When installing a home theater, the types of speakers and video gear tend to be what the customer focuses their attention on, but often times the subwoofers are a little bit of an afterthought. To many consumers, subs are just big black boxes that take up precious floor space and don’t exactly align with their room’s décor. However, bass plays a major role in the overall home theater experience and it’s the integrator’s job to educate their customers on why it matters. My advice to integrators with resistant customers is to sit them down for a demo. If you have solid and impactful demo material that highlights the low notes, that’s all it takes to get those cynical customers on board.
Leveraging Technology to Optimize the Sound
Ports are a staple in subwoofer technology because of their ability to increase bass. High-end subwoofer engineers have used ports for years to maximize bass quality, but, due to the laws of physics, they often require a lot of real estate in order to produce desired sound quality. (For example, the smaller the subwoofer cabinet the longer the port needs to be, and the bigger the subwoofer the shorter but wider the port should be.) This means that subwoofer cabinets are often quite large, which also means they can be more challenging for integrators to install in tight spaces (not to mention more likely to deter those resistant customers I mentioned earlier).
Beale Street Audio’s patented Sonic Vortex technology uses a unique port design that allows for long ports without increasing the cabinet size. “Come again?” you say. Hear me out…
We are able to achieve the integration of long ports into small subwoofer enclosures by coiling them within the cabinet — because nobody said the ports have to be straight to achieve good bass! In each of our new Beale Street Audio BPS-65 (6.5-inch) and BPS-80 (8-inch) in-room subwoofers there are six of these “coiled” ports. The results? Consistent and efficient deep bass in a smaller and much easier to install form factor.
For dedicated home theaters, I recommend having a minimum of two properly placed subwoofers to achieve optimally balanced sound, but the number of subwoofers used in an installation often depends on a combination of what is needed, what is wanted, and what the budget is. This balancing act is what makes the new Beale Street Audio BPS-65 and BPS-80 models such solid subwoofer solutions for residential integrators. Their compact size, stellar acoustics, and overall cost-effectiveness help integrators check all the boxes for their customers without having to make any sacrifices.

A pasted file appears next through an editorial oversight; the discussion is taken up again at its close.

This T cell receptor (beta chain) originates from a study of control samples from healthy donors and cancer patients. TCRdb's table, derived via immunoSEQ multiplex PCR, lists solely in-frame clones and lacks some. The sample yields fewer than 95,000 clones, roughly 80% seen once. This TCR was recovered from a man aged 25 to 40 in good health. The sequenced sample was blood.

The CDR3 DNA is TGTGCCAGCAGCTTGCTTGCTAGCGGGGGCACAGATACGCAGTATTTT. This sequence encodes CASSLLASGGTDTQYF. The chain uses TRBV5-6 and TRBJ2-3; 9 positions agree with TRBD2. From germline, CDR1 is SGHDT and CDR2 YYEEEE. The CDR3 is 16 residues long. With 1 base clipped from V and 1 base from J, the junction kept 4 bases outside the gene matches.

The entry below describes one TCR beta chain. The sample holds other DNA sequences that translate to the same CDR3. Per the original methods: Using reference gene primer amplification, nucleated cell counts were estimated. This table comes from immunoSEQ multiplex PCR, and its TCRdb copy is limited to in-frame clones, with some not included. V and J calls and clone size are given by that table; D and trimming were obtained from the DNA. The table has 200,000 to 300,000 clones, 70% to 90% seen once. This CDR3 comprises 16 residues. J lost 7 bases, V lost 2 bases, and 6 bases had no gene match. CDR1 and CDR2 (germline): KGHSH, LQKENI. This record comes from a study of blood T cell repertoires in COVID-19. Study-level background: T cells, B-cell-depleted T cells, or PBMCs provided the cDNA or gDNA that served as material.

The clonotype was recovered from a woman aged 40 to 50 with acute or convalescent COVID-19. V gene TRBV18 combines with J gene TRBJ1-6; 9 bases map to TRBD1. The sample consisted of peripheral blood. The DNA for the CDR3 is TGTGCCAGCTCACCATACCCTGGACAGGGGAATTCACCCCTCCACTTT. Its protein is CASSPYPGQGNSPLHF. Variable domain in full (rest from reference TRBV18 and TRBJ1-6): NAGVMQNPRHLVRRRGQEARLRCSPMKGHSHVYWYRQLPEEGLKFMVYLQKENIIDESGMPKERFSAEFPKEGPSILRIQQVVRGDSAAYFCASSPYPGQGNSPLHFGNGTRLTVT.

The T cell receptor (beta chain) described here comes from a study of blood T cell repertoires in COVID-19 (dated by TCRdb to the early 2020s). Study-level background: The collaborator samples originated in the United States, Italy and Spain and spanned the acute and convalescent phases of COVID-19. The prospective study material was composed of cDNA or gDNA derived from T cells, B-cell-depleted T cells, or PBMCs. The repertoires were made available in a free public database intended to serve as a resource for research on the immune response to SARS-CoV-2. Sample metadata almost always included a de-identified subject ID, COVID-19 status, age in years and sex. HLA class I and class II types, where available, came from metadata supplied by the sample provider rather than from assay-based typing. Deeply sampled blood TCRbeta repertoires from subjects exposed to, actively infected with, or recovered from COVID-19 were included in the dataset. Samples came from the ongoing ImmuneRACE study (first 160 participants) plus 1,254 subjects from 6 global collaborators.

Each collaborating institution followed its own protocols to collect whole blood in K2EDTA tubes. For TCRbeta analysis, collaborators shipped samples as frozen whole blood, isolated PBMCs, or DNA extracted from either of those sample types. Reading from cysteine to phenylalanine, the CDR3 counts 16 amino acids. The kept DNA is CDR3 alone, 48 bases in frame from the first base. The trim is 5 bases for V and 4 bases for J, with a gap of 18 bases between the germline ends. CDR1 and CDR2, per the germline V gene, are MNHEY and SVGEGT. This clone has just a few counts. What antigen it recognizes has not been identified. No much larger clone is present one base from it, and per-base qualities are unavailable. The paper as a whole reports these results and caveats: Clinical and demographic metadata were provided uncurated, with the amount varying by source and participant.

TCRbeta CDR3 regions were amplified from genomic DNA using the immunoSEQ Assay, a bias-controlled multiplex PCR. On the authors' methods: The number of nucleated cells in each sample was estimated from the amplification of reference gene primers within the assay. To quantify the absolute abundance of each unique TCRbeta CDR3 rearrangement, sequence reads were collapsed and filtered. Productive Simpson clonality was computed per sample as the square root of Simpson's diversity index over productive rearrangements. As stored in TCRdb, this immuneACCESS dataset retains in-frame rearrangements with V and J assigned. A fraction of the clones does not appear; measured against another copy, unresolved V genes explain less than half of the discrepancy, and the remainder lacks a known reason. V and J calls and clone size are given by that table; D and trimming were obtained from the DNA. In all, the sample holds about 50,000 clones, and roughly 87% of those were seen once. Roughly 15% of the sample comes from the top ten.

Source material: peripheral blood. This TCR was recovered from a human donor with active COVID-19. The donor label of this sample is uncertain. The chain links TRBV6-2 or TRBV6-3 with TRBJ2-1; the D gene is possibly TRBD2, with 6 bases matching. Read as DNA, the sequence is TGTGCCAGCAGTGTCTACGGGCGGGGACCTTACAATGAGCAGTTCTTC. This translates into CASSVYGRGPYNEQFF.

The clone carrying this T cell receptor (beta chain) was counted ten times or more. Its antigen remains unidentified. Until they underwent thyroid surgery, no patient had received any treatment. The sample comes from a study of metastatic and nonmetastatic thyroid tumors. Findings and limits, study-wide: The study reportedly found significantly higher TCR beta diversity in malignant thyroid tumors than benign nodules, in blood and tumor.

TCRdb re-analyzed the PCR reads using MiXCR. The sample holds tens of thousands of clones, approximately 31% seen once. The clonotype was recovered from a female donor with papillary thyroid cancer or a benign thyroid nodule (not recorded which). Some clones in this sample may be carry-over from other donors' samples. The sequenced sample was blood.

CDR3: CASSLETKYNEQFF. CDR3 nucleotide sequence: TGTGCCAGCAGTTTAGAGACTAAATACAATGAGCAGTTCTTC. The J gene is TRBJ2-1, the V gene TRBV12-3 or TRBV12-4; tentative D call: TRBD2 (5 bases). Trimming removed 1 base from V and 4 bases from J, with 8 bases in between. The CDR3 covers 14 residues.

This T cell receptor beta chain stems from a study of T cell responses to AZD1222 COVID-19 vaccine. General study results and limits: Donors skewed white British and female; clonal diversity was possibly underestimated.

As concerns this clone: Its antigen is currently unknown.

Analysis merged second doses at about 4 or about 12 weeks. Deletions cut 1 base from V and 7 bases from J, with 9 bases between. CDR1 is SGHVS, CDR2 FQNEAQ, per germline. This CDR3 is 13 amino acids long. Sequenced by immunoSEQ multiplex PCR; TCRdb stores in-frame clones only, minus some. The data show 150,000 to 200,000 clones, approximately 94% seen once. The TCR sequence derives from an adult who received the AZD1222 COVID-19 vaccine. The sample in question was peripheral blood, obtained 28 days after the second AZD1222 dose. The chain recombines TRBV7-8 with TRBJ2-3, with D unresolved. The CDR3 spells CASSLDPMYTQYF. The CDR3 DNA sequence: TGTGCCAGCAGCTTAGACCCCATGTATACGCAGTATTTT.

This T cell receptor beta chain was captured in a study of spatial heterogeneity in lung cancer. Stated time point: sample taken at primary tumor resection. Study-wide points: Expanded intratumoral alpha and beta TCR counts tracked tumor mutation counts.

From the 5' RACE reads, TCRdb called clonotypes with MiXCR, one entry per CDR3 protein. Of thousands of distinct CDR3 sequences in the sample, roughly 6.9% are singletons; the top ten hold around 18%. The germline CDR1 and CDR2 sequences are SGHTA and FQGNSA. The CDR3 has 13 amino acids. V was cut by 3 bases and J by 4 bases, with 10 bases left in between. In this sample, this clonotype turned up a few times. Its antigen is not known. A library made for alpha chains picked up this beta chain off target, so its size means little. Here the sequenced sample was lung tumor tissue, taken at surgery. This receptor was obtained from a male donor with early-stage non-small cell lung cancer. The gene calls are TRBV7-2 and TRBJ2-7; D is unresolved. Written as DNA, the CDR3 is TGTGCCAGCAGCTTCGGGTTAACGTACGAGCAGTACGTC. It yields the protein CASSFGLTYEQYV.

Prepare for the Installation
Once you’ve converted your customers and you’ve selected the right AV equipment for their space and budget, it’s time for the install. When installing a home theater, it is essential to consider not only which subwoofer(s) to install, but also the size and number of subs the room requires to optimize the impact of those low notes. To develop an accurate soundstage in a theater room, I normally place the front left, center, and right loudspeaker channels in relation to the seating or listening area, followed by the surrounds and/or rears, and lastly the subwoofer(s) — which in my opinion is the most critical element of the installation.
Subwoofer placement plays a huge role in creating an immersive home theater experience for your customers, and it can be a tricky game because oftentimes the aesthetics of the room may conflict with functionality and sound quality. For this reason, it’s not uncommon to see a sub hidden in the corner of a room. I have been on job sites where subs are hidden away behind objects like chairs, plants, and end tables. It’s obvious that in those cases interior design trumped functionality. However, I would never recommend blocking the woofer face or port in any circumstance. Though the sub may still technically “work” tucked away, you just don’t get that tight, impactful, and full bass that the customer deserves. Taking the time to place the subwoofer(s) correctly can be the difference of a good system to a truly great system.
The truth is though, subwoofer placement can vary greatly depending on the room and listening environment. A popular subwoofer placement technique in our industry is casually referred to as the “sub crawl.” The sub crawl is when you place the subwoofer at a central or primary seating position with the port and speaker facing the front of a system. Then, play whatever audio content helps you easily detect the low notes and start out in one corner of the room or listening area, and walk around to the opposite corner. This helps you identify the dead spots within the room (and thus helps you determine the ideal, and not so ideal location for placing the sub.)
Another easy way to get relatively balanced sound in a home theater is by utilizing the calibration features and functionality built into the system’s electronics (for example, within the amplifier, AVR, etc.). Level calibration is a critical feature to play with, as different makes and models of speakers — as well as the size, position, and distance of speakers from one another — will attribute to differing sound straight out of the box. Adjusting the system to meet the needs and acoustic challenges of a specific room will help the installer get closer to that “truly great system” I mentioned earlier. From there, more advanced tweaking can be made to fine tune the system to meet the end user’s listening preferences.
If you incorporate these subwoofer tips into your residential projects going forward, I can assure you that you will be able to maximize the system’s capabilities while leaving your clients mesmerized by the immersive, lifelike, home theater experience that you custom built for them.